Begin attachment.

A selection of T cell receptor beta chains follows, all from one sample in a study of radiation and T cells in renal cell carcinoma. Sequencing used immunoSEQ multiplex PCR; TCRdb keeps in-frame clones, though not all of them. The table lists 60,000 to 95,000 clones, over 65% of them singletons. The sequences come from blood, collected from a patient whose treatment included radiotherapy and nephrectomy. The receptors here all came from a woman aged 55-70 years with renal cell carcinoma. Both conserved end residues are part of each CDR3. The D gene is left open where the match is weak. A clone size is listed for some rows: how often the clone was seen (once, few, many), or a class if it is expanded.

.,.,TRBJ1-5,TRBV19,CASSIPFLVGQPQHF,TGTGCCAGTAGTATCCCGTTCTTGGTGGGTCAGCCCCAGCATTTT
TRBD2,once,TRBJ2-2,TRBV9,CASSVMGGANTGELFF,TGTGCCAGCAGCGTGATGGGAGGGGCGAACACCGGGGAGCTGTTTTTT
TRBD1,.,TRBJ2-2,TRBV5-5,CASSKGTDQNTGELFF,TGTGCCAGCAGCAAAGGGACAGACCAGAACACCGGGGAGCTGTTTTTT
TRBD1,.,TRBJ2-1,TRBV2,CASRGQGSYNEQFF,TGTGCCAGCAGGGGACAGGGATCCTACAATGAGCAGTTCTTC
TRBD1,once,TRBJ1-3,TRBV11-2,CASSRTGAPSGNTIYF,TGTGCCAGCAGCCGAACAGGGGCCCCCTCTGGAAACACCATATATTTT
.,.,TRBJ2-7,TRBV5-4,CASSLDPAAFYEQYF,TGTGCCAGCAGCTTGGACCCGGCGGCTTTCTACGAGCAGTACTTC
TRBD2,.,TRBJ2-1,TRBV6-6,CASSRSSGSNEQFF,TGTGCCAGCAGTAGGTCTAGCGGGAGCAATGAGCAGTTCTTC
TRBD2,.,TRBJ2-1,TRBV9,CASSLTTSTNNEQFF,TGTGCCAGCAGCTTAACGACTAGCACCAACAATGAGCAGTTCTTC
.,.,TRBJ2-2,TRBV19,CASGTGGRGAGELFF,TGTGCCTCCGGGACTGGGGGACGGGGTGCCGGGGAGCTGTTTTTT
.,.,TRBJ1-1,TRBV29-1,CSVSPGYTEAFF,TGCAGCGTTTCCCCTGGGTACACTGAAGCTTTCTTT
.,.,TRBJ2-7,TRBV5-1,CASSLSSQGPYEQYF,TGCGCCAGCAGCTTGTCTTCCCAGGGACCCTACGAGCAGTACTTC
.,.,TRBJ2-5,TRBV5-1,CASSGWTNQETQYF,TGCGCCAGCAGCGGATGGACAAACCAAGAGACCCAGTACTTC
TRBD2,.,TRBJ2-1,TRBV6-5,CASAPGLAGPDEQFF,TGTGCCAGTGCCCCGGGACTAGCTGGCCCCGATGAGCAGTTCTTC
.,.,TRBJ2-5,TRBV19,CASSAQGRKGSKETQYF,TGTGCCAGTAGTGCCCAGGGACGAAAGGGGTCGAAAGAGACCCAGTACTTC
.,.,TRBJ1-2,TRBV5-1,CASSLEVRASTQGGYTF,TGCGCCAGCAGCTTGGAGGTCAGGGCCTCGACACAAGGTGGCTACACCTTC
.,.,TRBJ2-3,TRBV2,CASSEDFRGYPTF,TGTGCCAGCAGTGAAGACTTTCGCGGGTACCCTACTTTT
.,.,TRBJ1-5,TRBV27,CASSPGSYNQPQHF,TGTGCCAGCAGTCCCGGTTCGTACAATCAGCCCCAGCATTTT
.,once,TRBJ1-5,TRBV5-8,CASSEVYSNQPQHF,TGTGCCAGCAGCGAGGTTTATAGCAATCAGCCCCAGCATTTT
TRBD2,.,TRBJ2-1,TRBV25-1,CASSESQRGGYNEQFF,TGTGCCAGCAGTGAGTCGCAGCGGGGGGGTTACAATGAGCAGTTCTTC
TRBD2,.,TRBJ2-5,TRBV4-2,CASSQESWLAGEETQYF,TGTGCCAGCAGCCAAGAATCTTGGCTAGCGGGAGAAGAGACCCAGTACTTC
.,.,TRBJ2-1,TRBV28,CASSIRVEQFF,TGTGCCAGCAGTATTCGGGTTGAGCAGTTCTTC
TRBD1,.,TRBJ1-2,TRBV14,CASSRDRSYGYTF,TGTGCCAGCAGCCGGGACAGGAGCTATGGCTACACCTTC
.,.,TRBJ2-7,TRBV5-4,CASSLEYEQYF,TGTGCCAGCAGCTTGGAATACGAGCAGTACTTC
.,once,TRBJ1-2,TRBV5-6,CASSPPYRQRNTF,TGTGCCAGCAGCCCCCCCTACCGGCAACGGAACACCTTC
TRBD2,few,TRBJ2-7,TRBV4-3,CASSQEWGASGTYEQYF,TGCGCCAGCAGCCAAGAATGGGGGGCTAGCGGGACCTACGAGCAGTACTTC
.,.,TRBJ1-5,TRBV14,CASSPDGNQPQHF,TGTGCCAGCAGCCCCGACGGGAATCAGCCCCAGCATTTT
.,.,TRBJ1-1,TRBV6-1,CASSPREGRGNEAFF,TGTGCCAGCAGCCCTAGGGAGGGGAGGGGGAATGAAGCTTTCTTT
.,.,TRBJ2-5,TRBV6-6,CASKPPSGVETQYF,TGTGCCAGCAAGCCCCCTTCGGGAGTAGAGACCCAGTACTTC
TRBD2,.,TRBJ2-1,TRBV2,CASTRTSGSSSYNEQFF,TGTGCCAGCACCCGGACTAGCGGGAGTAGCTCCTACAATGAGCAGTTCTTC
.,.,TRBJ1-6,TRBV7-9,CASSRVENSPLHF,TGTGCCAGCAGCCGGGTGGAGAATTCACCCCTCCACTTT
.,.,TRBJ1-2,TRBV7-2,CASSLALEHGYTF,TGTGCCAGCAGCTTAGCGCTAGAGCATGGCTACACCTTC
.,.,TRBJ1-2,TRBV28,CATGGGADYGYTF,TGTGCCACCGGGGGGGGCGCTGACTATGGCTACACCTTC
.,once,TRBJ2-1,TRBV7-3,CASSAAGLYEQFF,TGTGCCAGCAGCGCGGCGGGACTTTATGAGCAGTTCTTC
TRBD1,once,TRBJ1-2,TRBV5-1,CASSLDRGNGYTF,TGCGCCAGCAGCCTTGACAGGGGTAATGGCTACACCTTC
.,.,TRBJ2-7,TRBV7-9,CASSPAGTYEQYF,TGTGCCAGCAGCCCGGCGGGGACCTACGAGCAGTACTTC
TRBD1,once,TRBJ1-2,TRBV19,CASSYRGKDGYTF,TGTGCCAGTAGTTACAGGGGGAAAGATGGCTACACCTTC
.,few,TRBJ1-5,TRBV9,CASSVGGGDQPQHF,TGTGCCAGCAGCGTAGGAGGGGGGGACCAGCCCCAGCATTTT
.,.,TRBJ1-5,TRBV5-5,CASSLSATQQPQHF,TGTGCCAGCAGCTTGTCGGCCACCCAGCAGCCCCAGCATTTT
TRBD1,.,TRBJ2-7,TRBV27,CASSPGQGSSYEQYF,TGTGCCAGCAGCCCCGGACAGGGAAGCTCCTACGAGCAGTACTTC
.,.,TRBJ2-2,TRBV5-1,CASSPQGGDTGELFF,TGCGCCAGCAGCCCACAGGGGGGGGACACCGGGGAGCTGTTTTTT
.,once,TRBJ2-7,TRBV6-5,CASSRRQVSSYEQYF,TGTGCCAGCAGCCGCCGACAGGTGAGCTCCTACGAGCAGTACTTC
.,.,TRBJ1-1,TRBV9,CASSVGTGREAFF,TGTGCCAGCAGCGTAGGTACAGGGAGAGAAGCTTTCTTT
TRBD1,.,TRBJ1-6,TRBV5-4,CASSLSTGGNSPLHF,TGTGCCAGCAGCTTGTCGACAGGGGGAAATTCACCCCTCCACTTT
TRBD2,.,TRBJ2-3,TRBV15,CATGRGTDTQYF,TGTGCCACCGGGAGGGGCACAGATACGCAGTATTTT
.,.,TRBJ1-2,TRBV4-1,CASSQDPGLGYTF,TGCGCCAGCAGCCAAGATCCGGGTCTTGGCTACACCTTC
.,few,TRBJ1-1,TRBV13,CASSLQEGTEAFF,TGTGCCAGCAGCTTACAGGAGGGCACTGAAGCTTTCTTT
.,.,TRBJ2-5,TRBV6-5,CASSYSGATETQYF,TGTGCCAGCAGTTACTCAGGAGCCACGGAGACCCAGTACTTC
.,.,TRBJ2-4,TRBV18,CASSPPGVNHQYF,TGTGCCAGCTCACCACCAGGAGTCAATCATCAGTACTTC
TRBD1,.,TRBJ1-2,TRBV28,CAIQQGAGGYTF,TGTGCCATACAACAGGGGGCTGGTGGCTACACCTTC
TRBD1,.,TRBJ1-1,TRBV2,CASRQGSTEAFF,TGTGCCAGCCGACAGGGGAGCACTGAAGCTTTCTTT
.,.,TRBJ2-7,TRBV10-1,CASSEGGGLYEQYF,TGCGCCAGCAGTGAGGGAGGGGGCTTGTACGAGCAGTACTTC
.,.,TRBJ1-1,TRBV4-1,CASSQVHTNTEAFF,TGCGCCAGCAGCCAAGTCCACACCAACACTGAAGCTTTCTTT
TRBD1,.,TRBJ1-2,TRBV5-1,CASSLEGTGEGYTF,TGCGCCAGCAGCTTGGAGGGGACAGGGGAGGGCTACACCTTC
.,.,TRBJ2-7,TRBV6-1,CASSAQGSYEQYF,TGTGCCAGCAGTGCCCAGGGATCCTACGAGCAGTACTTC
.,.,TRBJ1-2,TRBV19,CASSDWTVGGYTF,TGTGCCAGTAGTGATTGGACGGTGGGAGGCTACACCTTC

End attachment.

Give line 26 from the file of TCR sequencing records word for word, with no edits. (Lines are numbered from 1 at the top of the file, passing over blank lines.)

TRBD2,few,TRBJ2-7,TRBV4-3,CASSQEWGASGTYEQYF,TGCGCCAGCAGCCAAGAATGGGGGGCTAGCGGGACCTACGAGCAGTACTTC